Road trip reveals odd driving habits
By Steve Wallace, Victoria Times Colonist February 18, 2011
Speeding drivers are not a rare sight on the stretch of Highway 16 between Prince George and Smithers.
The driving habits that I witnessed on my recent road trip to Smithers are worth a mention.
Driving through Victoria was a frustrating experience. There is absolutely no regard for the signs that read “Slower traffic keep right.” It is commonplace for Pat Bay Highway drivers to stay in the left lane at well below the speed limit. The merging traffic, on the way to the ferry, seldom accommodated those drivers entering the freeway. There were enough brake lights shining from vehicles entering the highway to light every Christmas tree in Greater Victoria.
The ferry ride was great in every respect, staff, food, timing, a port-side killer whale pod, and the best scenery in the world.
Driving through Vancouver and out to Hope was predictable: At least the drivers knew what a merge sign meant. Speeds were a lot higher than on the Island freeways, with few vehicles holding back traffic. Construction-zone speed signs, meant to slow traffic, were virtually ignored. I stopped in Harrison Hot Springs.
The one-way, main beach street was probably designed by someone with a sense of humour or who hated tourists. It is confusing at best, unnecessary at worst.
Driving the Fraser Canyon was a real treat. Roads were bare and dry. The truckers were impeccable in both safety and skill. There were all sorts of rocks both big and small rolling down the hillsides, because of the unseasonably mild weather. Work crews were stabilizing a number of such trouble spots.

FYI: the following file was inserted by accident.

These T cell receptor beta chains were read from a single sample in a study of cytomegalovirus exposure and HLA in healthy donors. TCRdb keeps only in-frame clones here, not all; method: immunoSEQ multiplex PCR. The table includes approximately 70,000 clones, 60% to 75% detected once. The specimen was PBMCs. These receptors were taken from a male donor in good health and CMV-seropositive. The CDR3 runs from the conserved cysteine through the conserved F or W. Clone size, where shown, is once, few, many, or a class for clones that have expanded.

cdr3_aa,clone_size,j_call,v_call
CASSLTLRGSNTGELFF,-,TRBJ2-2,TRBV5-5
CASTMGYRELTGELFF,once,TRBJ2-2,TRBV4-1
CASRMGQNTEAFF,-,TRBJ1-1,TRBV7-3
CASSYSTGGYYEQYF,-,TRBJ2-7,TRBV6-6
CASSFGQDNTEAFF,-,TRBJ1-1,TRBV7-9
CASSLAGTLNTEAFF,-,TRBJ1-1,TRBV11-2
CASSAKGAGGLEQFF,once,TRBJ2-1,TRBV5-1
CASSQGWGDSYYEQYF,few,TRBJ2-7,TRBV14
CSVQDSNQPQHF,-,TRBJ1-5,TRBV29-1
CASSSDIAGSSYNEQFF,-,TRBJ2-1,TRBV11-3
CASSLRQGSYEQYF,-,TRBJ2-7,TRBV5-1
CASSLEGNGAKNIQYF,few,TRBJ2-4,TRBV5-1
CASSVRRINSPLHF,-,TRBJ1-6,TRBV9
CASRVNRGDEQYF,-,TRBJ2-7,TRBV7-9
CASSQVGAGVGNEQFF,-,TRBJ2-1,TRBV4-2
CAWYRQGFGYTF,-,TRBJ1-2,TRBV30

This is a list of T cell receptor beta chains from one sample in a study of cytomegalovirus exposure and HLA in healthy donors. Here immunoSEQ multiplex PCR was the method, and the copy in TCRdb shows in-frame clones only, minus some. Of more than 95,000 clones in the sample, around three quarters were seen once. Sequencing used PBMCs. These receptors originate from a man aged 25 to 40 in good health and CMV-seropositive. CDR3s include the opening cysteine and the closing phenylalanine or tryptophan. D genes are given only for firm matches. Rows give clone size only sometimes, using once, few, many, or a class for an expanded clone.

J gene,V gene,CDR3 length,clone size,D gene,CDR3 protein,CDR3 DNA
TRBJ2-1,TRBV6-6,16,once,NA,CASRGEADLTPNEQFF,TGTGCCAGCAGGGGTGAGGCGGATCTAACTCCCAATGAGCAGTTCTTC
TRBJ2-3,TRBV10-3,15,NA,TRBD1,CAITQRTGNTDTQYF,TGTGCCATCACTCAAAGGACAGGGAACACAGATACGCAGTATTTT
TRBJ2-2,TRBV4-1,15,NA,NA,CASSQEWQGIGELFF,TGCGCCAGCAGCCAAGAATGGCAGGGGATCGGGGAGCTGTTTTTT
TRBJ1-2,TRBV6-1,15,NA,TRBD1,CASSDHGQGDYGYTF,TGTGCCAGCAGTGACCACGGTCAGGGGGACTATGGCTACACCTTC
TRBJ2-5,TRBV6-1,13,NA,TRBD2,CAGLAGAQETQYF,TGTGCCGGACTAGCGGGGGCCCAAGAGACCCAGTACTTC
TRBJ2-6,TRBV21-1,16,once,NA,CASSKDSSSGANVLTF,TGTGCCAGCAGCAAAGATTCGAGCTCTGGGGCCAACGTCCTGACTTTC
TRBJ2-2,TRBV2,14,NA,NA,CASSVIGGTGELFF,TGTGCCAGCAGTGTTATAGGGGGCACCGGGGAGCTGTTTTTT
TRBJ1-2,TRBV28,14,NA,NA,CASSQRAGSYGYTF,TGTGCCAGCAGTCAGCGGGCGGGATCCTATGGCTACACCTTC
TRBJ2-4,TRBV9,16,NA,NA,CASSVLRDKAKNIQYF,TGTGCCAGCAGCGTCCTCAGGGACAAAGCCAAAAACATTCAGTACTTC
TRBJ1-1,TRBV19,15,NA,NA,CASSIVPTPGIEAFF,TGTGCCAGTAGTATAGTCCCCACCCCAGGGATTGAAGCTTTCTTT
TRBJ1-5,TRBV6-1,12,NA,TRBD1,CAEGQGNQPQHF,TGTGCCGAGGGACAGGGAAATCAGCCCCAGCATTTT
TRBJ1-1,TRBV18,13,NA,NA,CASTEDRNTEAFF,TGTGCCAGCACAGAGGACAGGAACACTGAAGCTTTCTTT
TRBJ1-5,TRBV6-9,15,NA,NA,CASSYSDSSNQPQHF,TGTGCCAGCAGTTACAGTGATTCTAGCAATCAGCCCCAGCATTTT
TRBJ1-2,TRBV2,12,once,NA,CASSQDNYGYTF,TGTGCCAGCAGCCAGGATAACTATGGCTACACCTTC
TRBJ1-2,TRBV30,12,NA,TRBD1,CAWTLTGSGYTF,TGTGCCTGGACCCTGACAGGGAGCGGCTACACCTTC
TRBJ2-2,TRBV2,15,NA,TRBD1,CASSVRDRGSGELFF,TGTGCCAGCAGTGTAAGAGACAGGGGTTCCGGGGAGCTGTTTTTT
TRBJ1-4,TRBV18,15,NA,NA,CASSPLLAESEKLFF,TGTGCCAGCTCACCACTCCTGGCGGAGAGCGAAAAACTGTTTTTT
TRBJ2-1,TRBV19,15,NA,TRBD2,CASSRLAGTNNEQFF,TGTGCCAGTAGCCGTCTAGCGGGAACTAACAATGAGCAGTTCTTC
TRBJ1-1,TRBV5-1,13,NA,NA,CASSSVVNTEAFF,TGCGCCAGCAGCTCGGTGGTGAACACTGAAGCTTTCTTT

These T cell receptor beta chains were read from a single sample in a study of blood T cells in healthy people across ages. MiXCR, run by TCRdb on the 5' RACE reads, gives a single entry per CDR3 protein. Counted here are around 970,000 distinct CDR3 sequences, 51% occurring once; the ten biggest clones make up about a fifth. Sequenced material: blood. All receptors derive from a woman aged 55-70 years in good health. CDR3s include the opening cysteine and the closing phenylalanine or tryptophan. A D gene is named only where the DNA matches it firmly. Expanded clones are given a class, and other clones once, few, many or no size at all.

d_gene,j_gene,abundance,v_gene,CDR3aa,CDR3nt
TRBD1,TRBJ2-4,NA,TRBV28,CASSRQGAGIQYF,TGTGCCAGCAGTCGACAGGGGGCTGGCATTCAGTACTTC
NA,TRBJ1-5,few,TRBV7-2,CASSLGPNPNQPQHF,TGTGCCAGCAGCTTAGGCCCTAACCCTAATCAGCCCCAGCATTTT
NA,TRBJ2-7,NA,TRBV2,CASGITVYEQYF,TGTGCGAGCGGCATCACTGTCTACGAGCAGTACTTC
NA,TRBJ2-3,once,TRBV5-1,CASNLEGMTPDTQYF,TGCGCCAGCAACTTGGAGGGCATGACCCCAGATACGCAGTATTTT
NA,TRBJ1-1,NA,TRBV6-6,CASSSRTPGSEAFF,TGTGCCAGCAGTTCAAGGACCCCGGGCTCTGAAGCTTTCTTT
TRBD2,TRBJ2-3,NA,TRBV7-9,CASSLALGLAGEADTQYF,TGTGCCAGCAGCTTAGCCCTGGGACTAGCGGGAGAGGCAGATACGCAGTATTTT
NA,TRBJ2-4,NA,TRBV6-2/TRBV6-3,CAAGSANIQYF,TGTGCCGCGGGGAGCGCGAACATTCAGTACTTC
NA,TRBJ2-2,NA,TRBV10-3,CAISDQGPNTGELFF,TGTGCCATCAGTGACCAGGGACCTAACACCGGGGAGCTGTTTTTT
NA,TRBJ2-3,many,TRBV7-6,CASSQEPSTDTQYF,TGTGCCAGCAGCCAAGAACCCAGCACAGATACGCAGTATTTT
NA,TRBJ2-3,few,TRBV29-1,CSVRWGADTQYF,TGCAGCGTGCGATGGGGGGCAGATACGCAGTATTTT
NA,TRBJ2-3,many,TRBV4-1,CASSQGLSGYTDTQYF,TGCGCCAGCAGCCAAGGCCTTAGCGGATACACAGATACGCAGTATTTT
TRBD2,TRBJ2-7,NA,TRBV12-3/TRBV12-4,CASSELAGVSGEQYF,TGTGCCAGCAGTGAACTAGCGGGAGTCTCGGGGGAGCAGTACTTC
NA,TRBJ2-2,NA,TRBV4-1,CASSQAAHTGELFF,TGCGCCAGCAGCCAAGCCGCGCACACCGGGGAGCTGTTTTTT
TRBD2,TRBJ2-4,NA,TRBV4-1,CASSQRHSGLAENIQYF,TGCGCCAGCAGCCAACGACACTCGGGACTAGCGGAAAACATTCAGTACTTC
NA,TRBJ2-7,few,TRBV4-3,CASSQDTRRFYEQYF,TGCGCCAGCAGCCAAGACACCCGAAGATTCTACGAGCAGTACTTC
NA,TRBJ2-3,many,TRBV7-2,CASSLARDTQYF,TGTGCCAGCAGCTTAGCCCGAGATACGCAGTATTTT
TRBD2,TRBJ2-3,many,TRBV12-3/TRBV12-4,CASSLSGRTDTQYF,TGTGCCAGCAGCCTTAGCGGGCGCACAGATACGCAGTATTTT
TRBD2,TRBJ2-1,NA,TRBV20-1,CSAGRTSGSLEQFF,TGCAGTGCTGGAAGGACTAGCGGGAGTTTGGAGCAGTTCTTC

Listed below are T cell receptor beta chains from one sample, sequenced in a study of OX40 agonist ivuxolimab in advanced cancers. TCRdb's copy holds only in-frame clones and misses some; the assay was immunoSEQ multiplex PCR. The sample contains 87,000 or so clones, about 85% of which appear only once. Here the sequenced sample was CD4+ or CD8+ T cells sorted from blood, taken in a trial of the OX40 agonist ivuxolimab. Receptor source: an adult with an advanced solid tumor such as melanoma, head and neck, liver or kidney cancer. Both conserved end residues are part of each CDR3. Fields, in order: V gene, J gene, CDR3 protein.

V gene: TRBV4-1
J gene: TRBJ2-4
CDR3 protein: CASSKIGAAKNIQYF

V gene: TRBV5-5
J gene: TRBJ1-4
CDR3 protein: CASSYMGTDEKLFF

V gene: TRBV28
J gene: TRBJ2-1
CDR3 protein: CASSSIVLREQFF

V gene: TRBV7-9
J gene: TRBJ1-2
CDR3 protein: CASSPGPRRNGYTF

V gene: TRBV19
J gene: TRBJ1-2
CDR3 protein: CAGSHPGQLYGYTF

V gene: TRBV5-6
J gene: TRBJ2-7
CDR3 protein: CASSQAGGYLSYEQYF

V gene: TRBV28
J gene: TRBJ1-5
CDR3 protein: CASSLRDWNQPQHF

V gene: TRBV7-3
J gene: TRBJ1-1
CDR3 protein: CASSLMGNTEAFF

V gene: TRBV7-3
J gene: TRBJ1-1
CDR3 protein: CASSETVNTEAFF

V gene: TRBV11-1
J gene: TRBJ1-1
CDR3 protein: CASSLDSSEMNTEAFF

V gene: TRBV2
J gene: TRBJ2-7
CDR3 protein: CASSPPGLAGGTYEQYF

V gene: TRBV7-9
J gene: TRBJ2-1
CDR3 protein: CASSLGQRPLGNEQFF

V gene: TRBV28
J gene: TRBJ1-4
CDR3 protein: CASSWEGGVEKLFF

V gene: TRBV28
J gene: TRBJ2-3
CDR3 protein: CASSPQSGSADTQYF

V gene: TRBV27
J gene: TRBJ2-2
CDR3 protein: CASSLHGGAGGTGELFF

After Cache Creek it was all about 4×4 pickups and SUVs. There were a great number of new passing lanes, making the trip much safer and less stressful.
Logging trucks were a familiar sight and instilled a feeling of awe and respect at the same time. These “knights” of the road are always the first to help in any emergency.
There is a real culture shift that occurs beyond Hope. Northerners actually like tow-truck drivers. They help people get out of the ditch and other predicaments. City dwellers usually dislike them, since they are associated with parking violations.
The number of vehicles equipped with deer whistles was noticeable. I saw only a few moose but several deer were out and about. The highway improvements from Quesnel to Prince George were amazing. A new weigh-scale station, several new passing lanes and the twinning of the Simon Fraser Bridge south of Prince George were a welcome sight.
While we were in Prince George, the temperature fell from +7 to -22 C in a 36-hour period. My small SUV froze solid, and luckily I could crawl through the only operating hatchback door, start the vehicle and heat it up.
Highway 16 to Smithers was not as well surfaced as Highway 97, but did have some newly paved sections. Speeders were really moving on Highway 16, the Yellowhead Highway. Guys were passing me like I was standing still. Maybe the “student driver” sign on the back of my vehicle had something to do with it.
Smithers is at the base of Hudson Bay mountain, the most beautiful setting of any city in B.C.
It also has the most peculiar intersection I have ever seen. It is a roundabout in the core of the city, with stop signs at every entrance. The whole idea of a roundabout is to keep the traffic moving. There has to be a good story about the motivation for such an overbearing traffic control, but I did not hear it.
The trip back was uneventful, except for the truckers who I sat with on the ferry. Their advice to daily drivers is simple and will show up in a future column.
Steve Wallace is a member of the College of Teachers and the owner of Wallace Driving School on Vancouver Island and in the Central Interior of B.C.
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